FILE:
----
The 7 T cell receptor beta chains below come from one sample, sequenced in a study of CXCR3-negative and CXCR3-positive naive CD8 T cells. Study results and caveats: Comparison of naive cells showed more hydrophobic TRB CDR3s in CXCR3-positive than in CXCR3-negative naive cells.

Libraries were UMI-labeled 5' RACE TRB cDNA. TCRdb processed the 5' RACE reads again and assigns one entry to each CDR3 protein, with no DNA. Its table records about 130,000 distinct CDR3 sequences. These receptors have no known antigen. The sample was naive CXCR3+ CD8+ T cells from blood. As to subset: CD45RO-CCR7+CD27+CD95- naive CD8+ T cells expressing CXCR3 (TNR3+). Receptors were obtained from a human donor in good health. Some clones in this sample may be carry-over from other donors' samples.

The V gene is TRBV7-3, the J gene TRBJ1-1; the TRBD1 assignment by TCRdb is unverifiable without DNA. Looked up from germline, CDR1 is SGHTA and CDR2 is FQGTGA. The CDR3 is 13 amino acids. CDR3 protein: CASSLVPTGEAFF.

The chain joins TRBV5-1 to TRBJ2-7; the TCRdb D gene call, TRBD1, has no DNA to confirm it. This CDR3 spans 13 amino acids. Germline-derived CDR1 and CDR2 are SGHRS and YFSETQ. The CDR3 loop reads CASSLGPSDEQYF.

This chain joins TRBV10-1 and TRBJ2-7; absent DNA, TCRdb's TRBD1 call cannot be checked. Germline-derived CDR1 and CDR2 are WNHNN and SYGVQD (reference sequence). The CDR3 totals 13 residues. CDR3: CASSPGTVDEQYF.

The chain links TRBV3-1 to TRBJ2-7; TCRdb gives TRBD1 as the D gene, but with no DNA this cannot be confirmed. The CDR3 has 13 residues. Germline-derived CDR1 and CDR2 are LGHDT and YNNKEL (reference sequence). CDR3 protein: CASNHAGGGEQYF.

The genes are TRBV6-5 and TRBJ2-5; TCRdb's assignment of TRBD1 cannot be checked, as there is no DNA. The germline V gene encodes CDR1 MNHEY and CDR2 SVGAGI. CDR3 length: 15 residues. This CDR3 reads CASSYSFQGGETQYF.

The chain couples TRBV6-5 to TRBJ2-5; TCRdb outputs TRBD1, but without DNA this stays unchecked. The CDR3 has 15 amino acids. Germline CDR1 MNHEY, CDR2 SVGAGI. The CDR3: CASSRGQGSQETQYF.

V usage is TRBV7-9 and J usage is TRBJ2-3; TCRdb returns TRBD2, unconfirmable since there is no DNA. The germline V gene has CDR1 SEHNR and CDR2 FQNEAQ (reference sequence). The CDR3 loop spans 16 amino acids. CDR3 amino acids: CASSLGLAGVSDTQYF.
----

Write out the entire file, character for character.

The 7 T cell receptor beta chains below come from one sample, sequenced in a study of CXCR3-negative and CXCR3-positive naive CD8 T cells. Study results and caveats: Comparison of naive cells showed more hydrophobic TRB CDR3s in CXCR3-positive than in CXCR3-negative naive cells.

Libraries were UMI-labeled 5' RACE TRB cDNA. TCRdb processed the 5' RACE reads again and assigns one entry to each CDR3 protein, with no DNA. Its table records about 130,000 distinct CDR3 sequences. These receptors have no known antigen. The sample was naive CXCR3+ CD8+ T cells from blood. As to subset: CD45RO-CCR7+CD27+CD95- naive CD8+ T cells expressing CXCR3 (TNR3+). Receptors were obtained from a human donor in good health. Some clones in this sample may be carry-over from other donors' samples.

The V gene is TRBV7-3, the J gene TRBJ1-1; the TRBD1 assignment by TCRdb is unverifiable without DNA. Looked up from germline, CDR1 is SGHTA and CDR2 is FQGTGA. The CDR3 is 13 amino acids. CDR3 protein: CASSLVPTGEAFF.

The chain joins TRBV5-1 to TRBJ2-7; the TCRdb D gene call, TRBD1, has no DNA to confirm it. This CDR3 spans 13 amino acids. Germline-derived CDR1 and CDR2 are SGHRS and YFSETQ. The CDR3 loop reads CASSLGPSDEQYF.

This chain joins TRBV10-1 and TRBJ2-7; absent DNA, TCRdb's TRBD1 call cannot be checked. Germline-derived CDR1 and CDR2 are WNHNN and SYGVQD (reference sequence). The CDR3 totals 13 residues. CDR3: CASSPGTVDEQYF.

The chain links TRBV3-1 to TRBJ2-7; TCRdb gives TRBD1 as the D gene, but with no DNA this cannot be confirmed. The CDR3 has 13 residues. Germline-derived CDR1 and CDR2 are LGHDT and YNNKEL (reference sequence). CDR3 protein: CASNHAGGGEQYF.

The genes are TRBV6-5 and TRBJ2-5; TCRdb's assignment of TRBD1 cannot be checked, as there is no DNA. The germline V gene encodes CDR1 MNHEY and CDR2 SVGAGI. CDR3 length: 15 residues. This CDR3 reads CASSYSFQGGETQYF.

The chain couples TRBV6-5 to TRBJ2-5; TCRdb outputs TRBD1, but without DNA this stays unchecked. The CDR3 has 15 amino acids. Germline CDR1 MNHEY, CDR2 SVGAGI. The CDR3: CASSRGQGSQETQYF.

V usage is TRBV7-9 and J usage is TRBJ2-3; TCRdb returns TRBD2, unconfirmable since there is no DNA. The germline V gene has CDR1 SEHNR and CDR2 FQNEAQ (reference sequence). The CDR3 loop spans 16 amino acids. CDR3 amino acids: CASSLGLAGVSDTQYF.